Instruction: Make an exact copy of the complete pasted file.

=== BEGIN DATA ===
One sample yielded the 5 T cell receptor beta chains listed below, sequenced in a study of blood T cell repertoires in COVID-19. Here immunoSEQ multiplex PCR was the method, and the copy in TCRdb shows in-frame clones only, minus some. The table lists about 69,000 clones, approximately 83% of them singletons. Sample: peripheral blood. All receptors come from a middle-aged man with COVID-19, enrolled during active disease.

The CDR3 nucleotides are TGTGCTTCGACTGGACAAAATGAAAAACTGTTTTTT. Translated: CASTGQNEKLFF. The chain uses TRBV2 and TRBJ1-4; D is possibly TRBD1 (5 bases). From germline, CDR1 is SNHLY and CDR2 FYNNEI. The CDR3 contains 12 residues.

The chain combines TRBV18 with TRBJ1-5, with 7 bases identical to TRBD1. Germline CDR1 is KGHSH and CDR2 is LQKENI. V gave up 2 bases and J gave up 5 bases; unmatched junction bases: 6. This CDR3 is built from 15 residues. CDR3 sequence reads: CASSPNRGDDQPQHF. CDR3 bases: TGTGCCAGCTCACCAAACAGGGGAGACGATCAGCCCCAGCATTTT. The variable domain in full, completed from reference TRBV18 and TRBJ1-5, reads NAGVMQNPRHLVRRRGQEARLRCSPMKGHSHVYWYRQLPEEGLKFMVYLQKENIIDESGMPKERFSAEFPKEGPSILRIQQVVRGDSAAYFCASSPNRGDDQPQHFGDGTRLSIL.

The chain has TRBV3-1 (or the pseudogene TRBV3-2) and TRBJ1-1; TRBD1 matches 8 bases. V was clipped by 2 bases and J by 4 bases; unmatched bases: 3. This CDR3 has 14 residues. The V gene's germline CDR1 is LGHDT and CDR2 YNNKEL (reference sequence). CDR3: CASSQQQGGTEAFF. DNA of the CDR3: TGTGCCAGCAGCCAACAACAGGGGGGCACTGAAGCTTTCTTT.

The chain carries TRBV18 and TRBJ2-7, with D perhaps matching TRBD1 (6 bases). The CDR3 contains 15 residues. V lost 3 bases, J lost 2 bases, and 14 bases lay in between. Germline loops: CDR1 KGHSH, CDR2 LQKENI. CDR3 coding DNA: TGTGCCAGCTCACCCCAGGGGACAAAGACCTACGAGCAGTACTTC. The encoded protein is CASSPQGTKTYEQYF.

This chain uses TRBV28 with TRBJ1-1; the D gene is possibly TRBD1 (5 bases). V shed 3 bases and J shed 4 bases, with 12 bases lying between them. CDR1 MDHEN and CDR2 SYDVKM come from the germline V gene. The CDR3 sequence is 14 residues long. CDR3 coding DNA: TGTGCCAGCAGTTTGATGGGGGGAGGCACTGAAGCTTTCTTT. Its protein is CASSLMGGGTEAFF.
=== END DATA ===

One sample yielded the 5 T cell receptor beta chains listed below, sequenced in a study of blood T cell repertoires in COVID-19. Here immunoSEQ multiplex PCR was the method, and the copy in TCRdb shows in-frame clones only, minus some. The table lists about 69,000 clones, approximately 83% of them singletons. Sample: peripheral blood. All receptors come from a middle-aged man with COVID-19, enrolled during active disease.

The CDR3 nucleotides are TGTGCTTCGACTGGACAAAATGAAAAACTGTTTTTT. Translated: CASTGQNEKLFF. The chain uses TRBV2 and TRBJ1-4; D is possibly TRBD1 (5 bases). From germline, CDR1 is SNHLY and CDR2 FYNNEI. The CDR3 contains 12 residues.

The chain combines TRBV18 with TRBJ1-5, with 7 bases identical to TRBD1. Germline CDR1 is KGHSH and CDR2 is LQKENI. V gave up 2 bases and J gave up 5 bases; unmatched junction bases: 6. This CDR3 is built from 15 residues. CDR3 sequence reads: CASSPNRGDDQPQHF. CDR3 bases: TGTGCCAGCTCACCAAACAGGGGAGACGATCAGCCCCAGCATTTT. The variable domain in full, completed from reference TRBV18 and TRBJ1-5, reads NAGVMQNPRHLVRRRGQEARLRCSPMKGHSHVYWYRQLPEEGLKFMVYLQKENIIDESGMPKERFSAEFPKEGPSILRIQQVVRGDSAAYFCASSPNRGDDQPQHFGDGTRLSIL.

The chain has TRBV3-1 (or the pseudogene TRBV3-2) and TRBJ1-1; TRBD1 matches 8 bases. V was clipped by 2 bases and J by 4 bases; unmatched bases: 3. This CDR3 has 14 residues. The V gene's germline CDR1 is LGHDT and CDR2 YNNKEL (reference sequence). CDR3: CASSQQQGGTEAFF. DNA of the CDR3: TGTGCCAGCAGCCAACAACAGGGGGGCACTGAAGCTTTCTTT.

The chain carries TRBV18 and TRBJ2-7, with D perhaps matching TRBD1 (6 bases). The CDR3 contains 15 residues. V lost 3 bases, J lost 2 bases, and 14 bases lay in between. Germline loops: CDR1 KGHSH, CDR2 LQKENI. CDR3 coding DNA: TGTGCCAGCTCACCCCAGGGGACAAAGACCTACGAGCAGTACTTC. The encoded protein is CASSPQGTKTYEQYF.

This chain uses TRBV28 with TRBJ1-1; the D gene is possibly TRBD1 (5 bases). V shed 3 bases and J shed 4 bases, with 12 bases lying between them. CDR1 MDHEN and CDR2 SYDVKM come from the germline V gene. The CDR3 sequence is 14 residues long. CDR3 coding DNA: TGTGCCAGCAGTTTGATGGGGGGAGGCACTGAAGCTTTCTTT. Its protein is CASSLMGGGTEAFF.